I'm neither a full-blow writer (yet) nor professional reviewer, but as an avid reader and a lover of all good stories, I do have a couple of thoughts on this...
First off, many people do hold that, as another answer-er has already noted, certain elements of art should be reserved to their prospective fields. And to an extent, I do agree with this. C. S. Lewis of Chronicles of Narnia fame thought this way, as he explains in the preface to his work, Mere Christianity. This book first came to being as a series of radio talks he did for the BBC during the time of WWII, then eventually collected together and published as separate mini-books on the topic of Christian Apologetics. However, he later came back and re-published the whole set together as one book, making a handful of changes here and there where he thought they were needed. One of the main things he had changed was the way in which he emphasized certain words. In the first publication, he had italicized words where he had added extra emphasis in the radio talk, yet in the second publication he removed this trend. He felt that it mixed the two art forms together, and that there were move appropriate ways to achieve the same effect, yet still retain the proper identities of the individual art forms. A speaker must use volume and enunciation to put emphasis on his words, whereas a writer may play around with the construction of the sentence and surrounding words to get that result.
On the other hand, one of my favorite fantasy authors, Wayne Thomas Batson, employs a technique similar to what you are describing in several of his works. In his The Berinfell Prophecies series, whenever characters are reading from an ancient and somewhat "magical" set of histories that come alive by touching the text, the font and color of the pages changes slightly to signify it. However, it should be noted that he does not rely on this effect alone; the style and tone of the writing, as well as the style of the characters' dialog, changes slightly as well to help signify the change in narrators, as the visual effect is only in the print version of the series, and does not appear in the ebook format. Batson also employs this effect in his series, The Door Within, where the text in certain places has a colored sheen to it to match the overall color theme of that particular book. Once again, this only occurs in certain versions of the book, and is not relied on to convey much meaning or significance. Instead, it's used more as a extra special effect to make the books have that extra "cool factor", as they are mainly intended for and read by younger audiences (middle school to mid-teen ages). When I first read through this series, I thought it was amazing they had used ink like that, where if you turn it towards the light you can see the color, but if you're in a darker area it simply appears as regular, run-of-the-mill, black ink. To me, it caused the experience to be much more unique, and also meant a lot to me that someone went through the effort of adding that detail. But when I got to the third book, I ended up reading a different edition than I had the first two, and though I did miss the cool ink, the lack of it didn't harm the story or its impact on me in any way, as I soon was fully immersed in the world again and had all-but forgotten the absence of the color.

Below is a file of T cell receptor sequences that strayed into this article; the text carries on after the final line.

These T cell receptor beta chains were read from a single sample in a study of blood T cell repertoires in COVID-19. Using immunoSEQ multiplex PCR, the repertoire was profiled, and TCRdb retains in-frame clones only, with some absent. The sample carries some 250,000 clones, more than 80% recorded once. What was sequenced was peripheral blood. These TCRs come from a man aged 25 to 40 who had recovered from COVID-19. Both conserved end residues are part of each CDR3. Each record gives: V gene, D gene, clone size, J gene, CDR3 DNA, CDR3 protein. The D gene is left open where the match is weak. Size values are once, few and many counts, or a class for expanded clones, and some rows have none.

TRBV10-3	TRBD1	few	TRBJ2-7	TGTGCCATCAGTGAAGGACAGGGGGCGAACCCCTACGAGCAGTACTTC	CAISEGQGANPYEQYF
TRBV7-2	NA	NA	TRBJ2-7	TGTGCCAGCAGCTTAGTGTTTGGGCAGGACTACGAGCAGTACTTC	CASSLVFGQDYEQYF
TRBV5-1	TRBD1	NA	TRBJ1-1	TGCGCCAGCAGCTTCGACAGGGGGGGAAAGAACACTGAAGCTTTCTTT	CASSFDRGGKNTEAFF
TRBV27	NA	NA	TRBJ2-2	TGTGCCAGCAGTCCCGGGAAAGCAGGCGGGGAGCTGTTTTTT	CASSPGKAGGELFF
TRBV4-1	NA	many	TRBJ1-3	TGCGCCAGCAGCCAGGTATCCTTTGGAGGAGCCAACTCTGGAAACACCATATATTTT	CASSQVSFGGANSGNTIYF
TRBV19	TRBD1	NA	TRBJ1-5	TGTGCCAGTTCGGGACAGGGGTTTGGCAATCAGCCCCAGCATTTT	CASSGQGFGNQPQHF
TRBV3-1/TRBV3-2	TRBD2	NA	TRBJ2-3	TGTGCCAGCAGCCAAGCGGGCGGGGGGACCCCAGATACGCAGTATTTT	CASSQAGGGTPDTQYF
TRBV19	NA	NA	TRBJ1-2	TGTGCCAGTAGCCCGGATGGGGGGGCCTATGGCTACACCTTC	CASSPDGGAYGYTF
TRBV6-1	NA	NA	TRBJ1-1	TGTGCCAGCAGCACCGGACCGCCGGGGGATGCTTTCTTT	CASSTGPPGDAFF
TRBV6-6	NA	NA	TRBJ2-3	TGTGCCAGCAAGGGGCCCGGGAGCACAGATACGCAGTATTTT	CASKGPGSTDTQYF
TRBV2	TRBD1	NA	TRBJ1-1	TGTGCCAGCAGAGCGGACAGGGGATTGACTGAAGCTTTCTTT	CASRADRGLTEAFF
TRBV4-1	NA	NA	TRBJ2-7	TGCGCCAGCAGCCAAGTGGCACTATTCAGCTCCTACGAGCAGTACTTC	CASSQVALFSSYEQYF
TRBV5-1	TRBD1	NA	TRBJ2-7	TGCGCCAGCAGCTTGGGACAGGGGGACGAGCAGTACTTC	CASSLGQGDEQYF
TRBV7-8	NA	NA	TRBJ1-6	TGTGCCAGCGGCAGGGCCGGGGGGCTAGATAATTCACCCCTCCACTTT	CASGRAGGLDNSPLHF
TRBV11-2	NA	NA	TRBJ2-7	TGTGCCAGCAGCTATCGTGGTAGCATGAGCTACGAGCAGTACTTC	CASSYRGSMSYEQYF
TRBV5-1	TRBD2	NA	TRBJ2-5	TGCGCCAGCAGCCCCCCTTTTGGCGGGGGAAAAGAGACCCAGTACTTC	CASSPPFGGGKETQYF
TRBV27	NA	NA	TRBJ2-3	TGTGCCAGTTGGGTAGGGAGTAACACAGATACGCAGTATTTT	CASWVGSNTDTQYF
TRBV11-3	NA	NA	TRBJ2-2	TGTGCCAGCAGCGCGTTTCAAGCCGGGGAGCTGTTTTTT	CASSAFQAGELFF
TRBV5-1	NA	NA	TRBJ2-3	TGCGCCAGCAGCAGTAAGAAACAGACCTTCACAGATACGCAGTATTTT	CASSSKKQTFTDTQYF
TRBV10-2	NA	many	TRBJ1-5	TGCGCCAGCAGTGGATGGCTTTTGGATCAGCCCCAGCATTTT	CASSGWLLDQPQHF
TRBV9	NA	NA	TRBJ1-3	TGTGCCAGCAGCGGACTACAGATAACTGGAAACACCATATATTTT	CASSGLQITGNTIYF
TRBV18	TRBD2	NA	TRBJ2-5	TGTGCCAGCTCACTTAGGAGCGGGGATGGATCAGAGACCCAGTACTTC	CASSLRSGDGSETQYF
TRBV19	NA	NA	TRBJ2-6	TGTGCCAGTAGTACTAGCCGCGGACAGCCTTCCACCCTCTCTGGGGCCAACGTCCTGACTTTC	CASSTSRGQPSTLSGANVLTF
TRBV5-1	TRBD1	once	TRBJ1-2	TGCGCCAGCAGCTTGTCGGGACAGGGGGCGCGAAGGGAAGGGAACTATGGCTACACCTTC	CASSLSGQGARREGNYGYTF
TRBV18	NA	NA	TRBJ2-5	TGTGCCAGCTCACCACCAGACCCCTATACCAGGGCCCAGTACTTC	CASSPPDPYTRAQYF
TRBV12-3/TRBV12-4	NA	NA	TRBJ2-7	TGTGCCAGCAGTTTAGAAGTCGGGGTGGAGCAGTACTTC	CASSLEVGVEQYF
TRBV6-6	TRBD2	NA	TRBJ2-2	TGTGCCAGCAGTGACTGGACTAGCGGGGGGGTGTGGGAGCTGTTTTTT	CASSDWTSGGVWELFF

This response has gotten pretty long and rambly, but hopefully it's been helpful to someone. In the end, I would probably say that if you wanted to add an effect such as this to your story, it might add a neat twist and make book stand out a bit in readers' minds. On the other hand, make sure that if you do use it, don't rely on it too heavily, but instead compose your work first, make sure it stands solidly on its own with no extra "special effects", then add those neat touches in later as an added bonus.